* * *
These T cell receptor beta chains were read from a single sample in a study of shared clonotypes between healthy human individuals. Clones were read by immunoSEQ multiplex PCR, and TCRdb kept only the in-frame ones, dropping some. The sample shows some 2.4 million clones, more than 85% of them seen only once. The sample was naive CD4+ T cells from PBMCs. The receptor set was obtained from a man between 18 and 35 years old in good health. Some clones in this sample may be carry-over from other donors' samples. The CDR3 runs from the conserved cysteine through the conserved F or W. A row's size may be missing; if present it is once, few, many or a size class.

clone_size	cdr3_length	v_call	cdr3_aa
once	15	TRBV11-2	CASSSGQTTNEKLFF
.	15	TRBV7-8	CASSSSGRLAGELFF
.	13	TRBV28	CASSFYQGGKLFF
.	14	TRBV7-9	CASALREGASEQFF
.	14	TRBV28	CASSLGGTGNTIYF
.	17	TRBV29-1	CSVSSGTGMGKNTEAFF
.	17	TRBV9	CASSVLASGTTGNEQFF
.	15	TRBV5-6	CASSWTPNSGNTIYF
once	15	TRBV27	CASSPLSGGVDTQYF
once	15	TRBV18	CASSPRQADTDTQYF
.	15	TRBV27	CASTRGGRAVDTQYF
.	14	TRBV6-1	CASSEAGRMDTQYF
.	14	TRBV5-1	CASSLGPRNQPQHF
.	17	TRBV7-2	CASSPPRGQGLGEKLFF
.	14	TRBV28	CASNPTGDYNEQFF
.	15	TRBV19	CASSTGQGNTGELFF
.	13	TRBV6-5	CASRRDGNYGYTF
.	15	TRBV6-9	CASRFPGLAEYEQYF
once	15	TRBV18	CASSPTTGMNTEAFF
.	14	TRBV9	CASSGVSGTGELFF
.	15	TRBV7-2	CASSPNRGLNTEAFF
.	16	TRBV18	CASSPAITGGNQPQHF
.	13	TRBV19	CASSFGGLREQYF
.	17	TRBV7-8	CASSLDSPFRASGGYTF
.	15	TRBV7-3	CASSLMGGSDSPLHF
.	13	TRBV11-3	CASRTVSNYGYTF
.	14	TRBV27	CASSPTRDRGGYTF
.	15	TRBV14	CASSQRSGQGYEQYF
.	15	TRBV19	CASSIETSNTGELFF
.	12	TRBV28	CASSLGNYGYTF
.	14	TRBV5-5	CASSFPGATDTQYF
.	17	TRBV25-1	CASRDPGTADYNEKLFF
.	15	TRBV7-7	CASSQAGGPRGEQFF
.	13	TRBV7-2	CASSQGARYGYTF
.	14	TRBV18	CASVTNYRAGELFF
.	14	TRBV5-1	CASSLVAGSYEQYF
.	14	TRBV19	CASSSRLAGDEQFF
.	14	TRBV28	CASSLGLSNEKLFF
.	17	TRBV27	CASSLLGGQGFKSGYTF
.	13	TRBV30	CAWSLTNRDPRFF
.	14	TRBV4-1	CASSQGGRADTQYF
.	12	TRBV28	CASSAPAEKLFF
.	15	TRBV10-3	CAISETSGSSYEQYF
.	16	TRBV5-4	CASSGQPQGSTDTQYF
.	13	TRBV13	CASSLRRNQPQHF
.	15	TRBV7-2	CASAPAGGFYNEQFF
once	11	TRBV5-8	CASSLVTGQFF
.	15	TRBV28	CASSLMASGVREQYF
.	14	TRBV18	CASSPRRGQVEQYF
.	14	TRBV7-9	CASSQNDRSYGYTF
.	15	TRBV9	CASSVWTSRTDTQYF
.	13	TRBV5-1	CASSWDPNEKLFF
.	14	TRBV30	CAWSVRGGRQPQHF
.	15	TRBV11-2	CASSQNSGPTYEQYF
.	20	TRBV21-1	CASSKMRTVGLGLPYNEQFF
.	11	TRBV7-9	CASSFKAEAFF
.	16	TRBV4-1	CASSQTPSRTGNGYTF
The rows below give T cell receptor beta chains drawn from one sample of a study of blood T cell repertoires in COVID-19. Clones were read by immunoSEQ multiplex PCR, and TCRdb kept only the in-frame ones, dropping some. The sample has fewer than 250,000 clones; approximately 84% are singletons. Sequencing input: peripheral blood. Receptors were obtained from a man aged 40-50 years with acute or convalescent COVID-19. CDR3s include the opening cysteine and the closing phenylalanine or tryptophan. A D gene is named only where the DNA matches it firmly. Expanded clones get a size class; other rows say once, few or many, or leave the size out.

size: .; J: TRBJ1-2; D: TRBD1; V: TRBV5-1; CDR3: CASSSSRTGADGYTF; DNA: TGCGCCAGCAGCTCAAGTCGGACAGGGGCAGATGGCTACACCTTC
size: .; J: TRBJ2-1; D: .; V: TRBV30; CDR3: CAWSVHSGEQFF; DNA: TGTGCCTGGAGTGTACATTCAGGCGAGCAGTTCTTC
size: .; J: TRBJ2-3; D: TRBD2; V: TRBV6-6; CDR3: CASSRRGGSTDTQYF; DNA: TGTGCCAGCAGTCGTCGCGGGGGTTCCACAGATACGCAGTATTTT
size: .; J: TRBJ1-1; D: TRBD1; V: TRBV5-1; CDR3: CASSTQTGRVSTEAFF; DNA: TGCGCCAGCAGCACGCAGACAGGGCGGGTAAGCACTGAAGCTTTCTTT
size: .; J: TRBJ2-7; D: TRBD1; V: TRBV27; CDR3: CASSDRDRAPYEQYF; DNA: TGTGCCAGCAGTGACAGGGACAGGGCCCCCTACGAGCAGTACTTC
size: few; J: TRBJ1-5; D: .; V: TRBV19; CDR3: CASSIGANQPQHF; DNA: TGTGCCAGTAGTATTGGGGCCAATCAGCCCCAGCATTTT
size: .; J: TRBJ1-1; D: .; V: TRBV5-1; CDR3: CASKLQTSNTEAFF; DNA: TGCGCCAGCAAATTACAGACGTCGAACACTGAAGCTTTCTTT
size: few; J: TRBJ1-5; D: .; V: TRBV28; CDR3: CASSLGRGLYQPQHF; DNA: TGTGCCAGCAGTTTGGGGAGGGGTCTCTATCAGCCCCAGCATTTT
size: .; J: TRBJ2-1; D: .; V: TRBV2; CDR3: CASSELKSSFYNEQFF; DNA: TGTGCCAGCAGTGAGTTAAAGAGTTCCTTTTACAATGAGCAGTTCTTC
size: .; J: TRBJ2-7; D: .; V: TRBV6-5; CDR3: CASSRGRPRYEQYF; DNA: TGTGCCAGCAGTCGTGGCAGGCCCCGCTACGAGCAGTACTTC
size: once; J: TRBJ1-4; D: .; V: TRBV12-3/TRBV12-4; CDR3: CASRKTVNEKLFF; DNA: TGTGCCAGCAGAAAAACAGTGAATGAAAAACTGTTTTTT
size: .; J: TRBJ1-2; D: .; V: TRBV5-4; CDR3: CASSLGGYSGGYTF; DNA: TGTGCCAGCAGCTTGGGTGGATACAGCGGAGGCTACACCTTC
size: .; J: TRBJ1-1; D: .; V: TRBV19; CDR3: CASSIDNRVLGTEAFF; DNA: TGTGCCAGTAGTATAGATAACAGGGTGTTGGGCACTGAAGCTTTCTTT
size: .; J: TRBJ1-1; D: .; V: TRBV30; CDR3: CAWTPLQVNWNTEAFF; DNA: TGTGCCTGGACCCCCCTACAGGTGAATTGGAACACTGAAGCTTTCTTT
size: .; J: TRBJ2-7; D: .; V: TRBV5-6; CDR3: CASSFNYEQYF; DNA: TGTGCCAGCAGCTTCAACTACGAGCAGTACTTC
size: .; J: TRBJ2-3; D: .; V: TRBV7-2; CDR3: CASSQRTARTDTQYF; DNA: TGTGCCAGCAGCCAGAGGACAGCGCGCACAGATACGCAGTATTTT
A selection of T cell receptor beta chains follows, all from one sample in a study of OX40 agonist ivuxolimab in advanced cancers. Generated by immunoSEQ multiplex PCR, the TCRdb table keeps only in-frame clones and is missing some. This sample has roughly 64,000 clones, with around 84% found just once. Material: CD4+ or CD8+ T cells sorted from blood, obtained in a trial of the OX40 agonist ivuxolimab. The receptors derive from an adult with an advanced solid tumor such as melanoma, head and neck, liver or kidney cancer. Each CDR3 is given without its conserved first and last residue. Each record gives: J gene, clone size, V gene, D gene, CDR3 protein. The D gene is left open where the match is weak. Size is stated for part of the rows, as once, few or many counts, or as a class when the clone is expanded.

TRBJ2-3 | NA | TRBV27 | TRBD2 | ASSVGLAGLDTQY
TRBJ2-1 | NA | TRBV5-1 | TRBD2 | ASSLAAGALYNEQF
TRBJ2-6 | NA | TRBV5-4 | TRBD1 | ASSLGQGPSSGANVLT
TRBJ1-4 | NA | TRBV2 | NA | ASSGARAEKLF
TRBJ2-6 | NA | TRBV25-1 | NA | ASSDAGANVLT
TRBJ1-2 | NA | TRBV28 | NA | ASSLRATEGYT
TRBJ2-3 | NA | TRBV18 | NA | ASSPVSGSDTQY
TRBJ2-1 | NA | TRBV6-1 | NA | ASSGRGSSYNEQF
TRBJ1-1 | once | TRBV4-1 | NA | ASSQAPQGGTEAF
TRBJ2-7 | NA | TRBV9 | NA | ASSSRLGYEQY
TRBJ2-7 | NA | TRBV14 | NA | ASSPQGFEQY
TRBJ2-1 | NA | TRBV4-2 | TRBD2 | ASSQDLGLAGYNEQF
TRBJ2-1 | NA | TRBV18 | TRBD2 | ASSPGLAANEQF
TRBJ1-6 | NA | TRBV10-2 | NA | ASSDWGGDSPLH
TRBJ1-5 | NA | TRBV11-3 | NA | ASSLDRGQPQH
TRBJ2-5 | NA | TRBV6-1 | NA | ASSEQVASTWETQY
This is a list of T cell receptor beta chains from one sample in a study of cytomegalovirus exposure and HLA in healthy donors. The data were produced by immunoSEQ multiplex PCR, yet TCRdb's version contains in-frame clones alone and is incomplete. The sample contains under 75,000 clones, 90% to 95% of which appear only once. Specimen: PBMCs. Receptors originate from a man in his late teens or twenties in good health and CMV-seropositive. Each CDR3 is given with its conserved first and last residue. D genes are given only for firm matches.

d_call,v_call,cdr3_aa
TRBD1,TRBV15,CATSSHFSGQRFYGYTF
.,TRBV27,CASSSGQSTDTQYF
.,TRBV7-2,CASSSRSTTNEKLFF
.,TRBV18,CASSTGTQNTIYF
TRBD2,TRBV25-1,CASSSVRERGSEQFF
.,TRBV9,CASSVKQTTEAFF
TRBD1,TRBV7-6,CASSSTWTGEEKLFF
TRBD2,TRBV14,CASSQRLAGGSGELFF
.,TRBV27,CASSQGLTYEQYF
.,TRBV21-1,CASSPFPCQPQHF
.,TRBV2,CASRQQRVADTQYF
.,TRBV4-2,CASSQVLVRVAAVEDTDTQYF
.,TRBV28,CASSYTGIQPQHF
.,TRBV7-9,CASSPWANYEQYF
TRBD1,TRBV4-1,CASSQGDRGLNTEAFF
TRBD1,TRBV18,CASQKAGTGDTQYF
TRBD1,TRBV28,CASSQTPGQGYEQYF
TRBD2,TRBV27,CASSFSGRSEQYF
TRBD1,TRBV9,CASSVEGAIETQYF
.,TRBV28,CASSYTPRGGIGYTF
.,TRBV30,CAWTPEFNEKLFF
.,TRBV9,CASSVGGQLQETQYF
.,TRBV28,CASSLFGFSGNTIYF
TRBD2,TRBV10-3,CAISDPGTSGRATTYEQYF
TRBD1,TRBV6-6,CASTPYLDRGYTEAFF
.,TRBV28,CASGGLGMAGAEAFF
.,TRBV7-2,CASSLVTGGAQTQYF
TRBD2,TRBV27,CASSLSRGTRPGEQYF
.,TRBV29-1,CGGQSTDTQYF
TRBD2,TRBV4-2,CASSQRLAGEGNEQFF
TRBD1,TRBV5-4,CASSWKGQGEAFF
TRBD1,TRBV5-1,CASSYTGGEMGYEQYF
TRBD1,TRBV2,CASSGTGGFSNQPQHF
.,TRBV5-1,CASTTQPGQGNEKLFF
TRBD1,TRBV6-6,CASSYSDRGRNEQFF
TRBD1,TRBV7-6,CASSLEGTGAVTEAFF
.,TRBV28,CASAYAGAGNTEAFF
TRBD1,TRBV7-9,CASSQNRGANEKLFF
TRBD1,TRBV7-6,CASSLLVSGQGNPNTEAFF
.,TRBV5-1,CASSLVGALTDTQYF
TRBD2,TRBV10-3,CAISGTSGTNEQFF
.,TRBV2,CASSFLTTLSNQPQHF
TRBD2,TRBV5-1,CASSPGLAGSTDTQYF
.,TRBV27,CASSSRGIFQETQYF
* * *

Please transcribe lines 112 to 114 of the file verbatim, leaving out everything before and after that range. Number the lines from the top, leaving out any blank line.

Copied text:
TRBD1,TRBV28,CASSQTPGQGYEQYF
TRBD2,TRBV27,CASSFSGRSEQYF
TRBD1,TRBV9,CASSVEGAIETQYF